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Introduction

The new industrial revolution will be driven by the full integration of environmental concern into our economic life. It will involve the reshaping of our entire industrial system in which efficiency in the use of materials and energy and in recycling and disposing of waste will be the key to success in both environmental and economic terms.

Maurice F. Strong

Symposium on Technology and Sustainable Development

National Academy of Engineering, February 1993

The current environmental focus of industry, government, and the public is on improving the environmental performance of industrial processes and the environmental attributes of products. The goal is to avoid environmental problems locally, regionally, and globally by improving the environmental efficiency of interacting production and consumption activities. Specific objectives include achieving superior efficiency and productivity through frugual use of raw materials and energy, substituting more abundant and environmentally preferable materials for those that are less so, developing new uses for waste, and reusing materials and subassemblies when products become obsolete. Unless the efficiency of industrial ecosystems can be enhanced and continuously improved, it is likely that the aspirations of future generations will be compromised by economic decisions made today.

A useful organizing framework within which to understand and alter the operations of interacting industrial activities is industrial ecology. It uses field ecology as an analogue to characterize and model interacting industrial systems as interconnected ecosystems. In industrial ecology, energy and materials are metabolized in interrelated production processes, interacting industrial sectors, and interacting production and consumption systems. The operative unit is thus termed an industrial ecosystem; the study of these units, their interrelationship, and the influence of economic, social, and political factors on their operation is industrial ecology.

In industrial ecosystems, energy and materials are temporarily embodied in products before finally being discarded. The present industrial ecology is characterized predominantly by linear flows of materials and energy. Products are produced, consumed, and simply discarded. Where there are markets for waste (as by-products of industrial production or as discarded products), the flow of energy (within the constraints of the second law of thermodynamics) and materials is semicyclical as waste is recovered and then reintroduced into the industrial ecology. Without such markets, however, predominantly linear ecologies produce waste, which must be managed, and result in what appears to be indiscriminate use of energy and materials. Air, water, and soil pollution has resulted when production and consumption processes and practices have exceeded the environment's ability to process the waste. Reaction to the media-specific environmental ills has focused on treating the symptoms at the top of smokestacks, at the ends of drains and pipes, and in landfills. As long as cures have been applied at the end of processes, their effect on the rest of the interactive production and consumption system has been minimal. That, however, is changing.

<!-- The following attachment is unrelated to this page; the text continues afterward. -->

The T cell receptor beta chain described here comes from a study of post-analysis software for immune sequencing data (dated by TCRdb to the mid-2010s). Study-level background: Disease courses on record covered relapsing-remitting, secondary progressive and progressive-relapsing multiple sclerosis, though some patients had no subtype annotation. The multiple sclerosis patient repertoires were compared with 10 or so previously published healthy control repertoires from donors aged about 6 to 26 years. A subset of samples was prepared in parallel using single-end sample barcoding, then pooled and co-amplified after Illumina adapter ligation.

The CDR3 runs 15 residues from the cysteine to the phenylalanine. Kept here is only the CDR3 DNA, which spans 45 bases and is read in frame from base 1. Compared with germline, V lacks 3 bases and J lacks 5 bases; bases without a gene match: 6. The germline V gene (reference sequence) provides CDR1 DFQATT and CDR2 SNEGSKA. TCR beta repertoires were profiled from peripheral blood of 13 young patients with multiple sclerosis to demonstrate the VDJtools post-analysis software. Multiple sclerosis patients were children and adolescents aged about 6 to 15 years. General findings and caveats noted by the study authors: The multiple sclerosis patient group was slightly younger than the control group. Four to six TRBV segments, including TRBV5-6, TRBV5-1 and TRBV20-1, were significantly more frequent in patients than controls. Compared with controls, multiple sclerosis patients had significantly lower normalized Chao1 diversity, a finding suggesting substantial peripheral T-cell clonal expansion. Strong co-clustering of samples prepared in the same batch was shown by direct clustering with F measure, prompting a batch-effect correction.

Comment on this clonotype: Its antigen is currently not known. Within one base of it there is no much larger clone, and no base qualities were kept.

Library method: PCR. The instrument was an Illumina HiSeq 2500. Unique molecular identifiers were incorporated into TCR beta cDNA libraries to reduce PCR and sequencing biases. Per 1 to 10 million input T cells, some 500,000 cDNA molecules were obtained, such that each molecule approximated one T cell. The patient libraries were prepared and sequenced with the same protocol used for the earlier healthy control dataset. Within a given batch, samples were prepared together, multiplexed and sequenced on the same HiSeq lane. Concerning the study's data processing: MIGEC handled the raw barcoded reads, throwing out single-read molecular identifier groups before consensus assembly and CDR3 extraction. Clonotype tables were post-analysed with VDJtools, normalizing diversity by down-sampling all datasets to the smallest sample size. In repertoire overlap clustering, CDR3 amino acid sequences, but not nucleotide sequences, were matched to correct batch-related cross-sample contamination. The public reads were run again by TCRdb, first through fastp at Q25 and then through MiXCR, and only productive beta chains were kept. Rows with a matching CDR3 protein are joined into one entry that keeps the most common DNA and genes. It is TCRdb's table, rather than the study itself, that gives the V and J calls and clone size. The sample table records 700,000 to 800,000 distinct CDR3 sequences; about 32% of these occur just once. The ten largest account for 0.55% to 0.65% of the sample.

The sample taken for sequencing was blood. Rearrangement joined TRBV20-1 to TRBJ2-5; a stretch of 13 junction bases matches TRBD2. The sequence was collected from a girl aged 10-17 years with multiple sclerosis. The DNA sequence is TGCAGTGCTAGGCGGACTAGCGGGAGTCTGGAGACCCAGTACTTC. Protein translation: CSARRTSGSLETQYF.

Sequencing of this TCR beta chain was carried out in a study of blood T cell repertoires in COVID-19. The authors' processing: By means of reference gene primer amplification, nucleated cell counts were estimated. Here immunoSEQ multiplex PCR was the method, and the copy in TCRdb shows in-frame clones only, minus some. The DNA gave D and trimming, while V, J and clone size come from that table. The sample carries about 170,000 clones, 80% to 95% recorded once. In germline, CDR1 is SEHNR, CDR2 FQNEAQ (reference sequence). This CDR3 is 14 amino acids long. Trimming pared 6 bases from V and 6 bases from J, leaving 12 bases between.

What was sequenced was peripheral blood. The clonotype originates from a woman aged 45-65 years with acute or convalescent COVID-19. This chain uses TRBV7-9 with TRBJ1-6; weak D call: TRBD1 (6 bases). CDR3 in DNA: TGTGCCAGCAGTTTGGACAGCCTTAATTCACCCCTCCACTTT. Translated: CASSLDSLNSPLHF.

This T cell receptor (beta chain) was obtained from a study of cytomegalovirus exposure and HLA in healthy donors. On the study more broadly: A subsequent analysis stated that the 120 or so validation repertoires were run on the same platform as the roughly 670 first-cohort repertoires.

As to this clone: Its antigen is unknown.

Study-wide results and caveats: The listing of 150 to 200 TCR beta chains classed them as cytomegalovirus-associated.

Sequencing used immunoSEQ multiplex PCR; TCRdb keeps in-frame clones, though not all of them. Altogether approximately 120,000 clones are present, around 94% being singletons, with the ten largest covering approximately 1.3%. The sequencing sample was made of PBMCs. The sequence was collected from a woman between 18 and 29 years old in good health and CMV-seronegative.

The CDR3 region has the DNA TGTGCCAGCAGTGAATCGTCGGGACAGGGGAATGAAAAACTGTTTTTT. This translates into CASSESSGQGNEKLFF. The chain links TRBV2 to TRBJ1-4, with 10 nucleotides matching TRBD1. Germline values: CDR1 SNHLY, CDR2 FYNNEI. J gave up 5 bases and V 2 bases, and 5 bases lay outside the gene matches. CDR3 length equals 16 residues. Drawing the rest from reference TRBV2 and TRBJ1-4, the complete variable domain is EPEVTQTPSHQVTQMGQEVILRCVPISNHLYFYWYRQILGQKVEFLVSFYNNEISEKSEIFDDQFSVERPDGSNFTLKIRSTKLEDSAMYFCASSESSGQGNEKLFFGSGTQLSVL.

Early signs of change in the familiar industrial ecology are found in new voluntary and regulatory pollution-prevention initiatives and in changing industry practices. The new initiatives are defining products and markets. For example, some U.S. states require that products using rechargeable batteries be designed such that the batteries can be removed. Such rules define the design and makeup of products that use them. In addition, German “take-back” legislation and Japanese recycling laws require manufacturers to recover and recycle or dispose of their prod-